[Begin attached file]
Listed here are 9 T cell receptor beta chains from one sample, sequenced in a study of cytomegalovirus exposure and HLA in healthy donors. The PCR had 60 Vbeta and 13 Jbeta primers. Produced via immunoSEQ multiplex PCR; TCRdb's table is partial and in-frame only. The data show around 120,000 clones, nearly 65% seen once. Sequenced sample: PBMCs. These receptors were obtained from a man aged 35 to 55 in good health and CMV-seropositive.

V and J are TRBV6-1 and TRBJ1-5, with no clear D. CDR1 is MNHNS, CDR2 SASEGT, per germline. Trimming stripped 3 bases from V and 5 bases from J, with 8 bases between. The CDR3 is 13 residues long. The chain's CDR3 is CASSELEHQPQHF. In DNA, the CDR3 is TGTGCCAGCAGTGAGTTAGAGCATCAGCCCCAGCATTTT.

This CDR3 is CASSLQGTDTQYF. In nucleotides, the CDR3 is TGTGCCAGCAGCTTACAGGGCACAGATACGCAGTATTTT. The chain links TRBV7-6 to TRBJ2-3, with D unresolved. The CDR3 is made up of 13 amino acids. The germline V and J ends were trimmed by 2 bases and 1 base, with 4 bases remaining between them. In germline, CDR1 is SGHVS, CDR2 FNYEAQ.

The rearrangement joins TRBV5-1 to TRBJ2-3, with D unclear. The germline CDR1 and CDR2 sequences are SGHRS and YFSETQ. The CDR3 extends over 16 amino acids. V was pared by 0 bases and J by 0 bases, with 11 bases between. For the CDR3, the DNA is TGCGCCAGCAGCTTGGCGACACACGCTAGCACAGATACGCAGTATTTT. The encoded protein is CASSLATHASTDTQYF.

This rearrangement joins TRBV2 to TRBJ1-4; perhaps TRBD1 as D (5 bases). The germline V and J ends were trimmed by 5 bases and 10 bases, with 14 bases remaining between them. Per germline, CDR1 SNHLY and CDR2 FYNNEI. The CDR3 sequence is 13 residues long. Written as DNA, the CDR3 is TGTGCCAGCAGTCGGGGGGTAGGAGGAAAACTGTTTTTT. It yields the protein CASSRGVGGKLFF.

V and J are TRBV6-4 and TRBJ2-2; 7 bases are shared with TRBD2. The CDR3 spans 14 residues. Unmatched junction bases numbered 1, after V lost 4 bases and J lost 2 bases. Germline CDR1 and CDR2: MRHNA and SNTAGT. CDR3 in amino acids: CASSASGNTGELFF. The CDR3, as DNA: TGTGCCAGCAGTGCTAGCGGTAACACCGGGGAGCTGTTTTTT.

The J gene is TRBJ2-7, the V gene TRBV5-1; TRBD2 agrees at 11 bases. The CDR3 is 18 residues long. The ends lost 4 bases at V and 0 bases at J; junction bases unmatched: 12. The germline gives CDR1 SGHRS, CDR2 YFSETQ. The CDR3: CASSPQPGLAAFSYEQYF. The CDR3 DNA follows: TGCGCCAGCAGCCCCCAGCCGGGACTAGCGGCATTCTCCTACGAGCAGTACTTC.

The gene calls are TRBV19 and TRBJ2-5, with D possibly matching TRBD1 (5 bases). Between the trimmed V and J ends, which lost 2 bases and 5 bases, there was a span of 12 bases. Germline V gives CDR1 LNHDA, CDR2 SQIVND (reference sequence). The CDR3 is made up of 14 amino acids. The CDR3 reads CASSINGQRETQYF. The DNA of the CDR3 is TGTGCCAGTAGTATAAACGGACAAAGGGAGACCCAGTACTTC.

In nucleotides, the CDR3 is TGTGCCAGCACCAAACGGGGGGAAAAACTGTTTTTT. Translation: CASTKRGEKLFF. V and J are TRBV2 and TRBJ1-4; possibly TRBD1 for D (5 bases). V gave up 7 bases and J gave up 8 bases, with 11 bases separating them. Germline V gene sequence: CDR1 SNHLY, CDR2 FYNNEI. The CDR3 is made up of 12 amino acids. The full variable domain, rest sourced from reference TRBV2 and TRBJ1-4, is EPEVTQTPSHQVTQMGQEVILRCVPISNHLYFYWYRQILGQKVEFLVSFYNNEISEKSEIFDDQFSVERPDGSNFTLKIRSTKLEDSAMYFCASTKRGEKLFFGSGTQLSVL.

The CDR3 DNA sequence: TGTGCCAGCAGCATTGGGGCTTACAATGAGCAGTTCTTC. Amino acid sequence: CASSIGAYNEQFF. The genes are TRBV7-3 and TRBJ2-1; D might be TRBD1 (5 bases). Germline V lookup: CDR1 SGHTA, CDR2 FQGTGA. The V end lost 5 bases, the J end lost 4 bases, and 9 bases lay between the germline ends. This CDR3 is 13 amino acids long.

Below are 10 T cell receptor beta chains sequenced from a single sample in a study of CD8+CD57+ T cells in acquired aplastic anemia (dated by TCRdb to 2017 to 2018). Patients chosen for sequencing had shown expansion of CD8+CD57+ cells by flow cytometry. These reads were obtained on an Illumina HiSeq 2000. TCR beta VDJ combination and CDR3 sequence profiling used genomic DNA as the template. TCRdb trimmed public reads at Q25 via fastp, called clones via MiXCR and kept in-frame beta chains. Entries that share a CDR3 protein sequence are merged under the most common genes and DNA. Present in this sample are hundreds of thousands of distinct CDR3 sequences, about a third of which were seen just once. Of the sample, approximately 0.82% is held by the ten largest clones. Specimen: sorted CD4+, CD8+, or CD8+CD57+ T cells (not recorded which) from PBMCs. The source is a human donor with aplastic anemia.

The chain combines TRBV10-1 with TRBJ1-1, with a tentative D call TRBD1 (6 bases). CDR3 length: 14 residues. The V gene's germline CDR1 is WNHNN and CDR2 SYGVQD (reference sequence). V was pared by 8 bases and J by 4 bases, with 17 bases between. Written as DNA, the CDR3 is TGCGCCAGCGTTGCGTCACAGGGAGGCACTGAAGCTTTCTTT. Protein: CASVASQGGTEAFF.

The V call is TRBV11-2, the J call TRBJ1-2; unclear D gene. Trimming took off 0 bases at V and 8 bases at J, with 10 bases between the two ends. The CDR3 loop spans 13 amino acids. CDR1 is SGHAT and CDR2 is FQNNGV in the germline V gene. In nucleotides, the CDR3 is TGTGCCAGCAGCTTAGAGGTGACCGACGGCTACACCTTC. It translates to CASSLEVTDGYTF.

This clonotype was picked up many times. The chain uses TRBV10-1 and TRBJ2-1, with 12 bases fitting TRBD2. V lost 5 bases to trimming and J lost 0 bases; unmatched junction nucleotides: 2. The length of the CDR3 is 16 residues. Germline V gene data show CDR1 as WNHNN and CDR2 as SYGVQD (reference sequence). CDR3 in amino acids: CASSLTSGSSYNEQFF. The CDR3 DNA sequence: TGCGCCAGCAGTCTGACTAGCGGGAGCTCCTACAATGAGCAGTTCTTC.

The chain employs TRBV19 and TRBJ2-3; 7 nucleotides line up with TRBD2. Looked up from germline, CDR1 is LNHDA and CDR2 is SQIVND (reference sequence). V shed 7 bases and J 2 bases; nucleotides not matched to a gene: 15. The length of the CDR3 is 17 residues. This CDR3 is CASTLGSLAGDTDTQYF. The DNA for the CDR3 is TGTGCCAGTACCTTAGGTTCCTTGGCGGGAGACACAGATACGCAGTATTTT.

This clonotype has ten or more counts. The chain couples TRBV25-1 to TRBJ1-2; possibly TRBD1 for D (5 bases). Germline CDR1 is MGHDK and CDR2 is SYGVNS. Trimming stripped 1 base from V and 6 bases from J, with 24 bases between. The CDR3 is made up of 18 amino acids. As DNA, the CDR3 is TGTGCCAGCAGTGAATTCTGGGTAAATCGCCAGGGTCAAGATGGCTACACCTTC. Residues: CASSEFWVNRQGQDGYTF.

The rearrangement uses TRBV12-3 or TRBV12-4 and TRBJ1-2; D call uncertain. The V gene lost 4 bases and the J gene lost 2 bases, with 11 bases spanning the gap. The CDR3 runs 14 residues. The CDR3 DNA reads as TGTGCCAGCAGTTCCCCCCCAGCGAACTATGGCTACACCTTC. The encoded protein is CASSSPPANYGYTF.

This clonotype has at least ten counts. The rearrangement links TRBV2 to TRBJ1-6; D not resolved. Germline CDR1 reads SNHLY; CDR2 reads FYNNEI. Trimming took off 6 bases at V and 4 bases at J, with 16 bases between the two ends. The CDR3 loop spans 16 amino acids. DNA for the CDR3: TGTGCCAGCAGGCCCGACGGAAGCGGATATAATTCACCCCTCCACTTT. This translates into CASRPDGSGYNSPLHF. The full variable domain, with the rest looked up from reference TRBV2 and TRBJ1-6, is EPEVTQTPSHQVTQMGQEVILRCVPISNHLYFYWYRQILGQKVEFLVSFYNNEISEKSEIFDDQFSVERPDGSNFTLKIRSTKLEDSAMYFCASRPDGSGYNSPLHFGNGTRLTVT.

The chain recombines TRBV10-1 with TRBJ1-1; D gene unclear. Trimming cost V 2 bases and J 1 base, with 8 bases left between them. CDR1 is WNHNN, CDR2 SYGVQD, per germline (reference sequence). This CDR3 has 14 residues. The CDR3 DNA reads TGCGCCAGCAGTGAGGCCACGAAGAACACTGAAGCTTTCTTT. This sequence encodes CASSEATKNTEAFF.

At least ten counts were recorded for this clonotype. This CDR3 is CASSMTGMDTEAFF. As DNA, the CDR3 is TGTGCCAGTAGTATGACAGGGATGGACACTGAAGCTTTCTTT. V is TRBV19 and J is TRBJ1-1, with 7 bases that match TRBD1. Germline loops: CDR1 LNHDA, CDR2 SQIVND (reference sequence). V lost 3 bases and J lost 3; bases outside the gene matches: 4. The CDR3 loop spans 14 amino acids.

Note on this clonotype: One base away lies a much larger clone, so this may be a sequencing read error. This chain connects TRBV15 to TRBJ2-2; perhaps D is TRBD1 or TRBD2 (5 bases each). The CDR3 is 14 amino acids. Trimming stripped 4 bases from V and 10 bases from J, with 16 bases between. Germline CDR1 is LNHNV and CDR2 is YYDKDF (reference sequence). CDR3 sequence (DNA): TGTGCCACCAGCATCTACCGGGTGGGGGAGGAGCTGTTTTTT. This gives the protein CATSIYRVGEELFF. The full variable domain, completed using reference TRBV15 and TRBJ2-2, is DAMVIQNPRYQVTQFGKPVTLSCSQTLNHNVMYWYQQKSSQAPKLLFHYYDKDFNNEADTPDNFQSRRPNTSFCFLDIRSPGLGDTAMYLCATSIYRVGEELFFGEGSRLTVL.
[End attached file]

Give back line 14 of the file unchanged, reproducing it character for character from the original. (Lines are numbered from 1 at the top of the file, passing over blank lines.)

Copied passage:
This clonotype was picked up many times. The chain uses TRBV10-1 and TRBJ2-1, with 12 bases fitting TRBD2. V lost 5 bases to trimming and J lost 0 bases; unmatched junction nucleotides: 2. The length of the CDR3 is 16 residues. Germline V gene data show CDR1 as WNHNN and CDR2 as SYGVQD (reference sequence). CDR3 in amino acids: CASSLTSGSSYNEQFF. The CDR3 DNA sequence: TGCGCCAGCAGTCTGACTAGCGGGAGCTCCTACAATGAGCAGTTCTTC.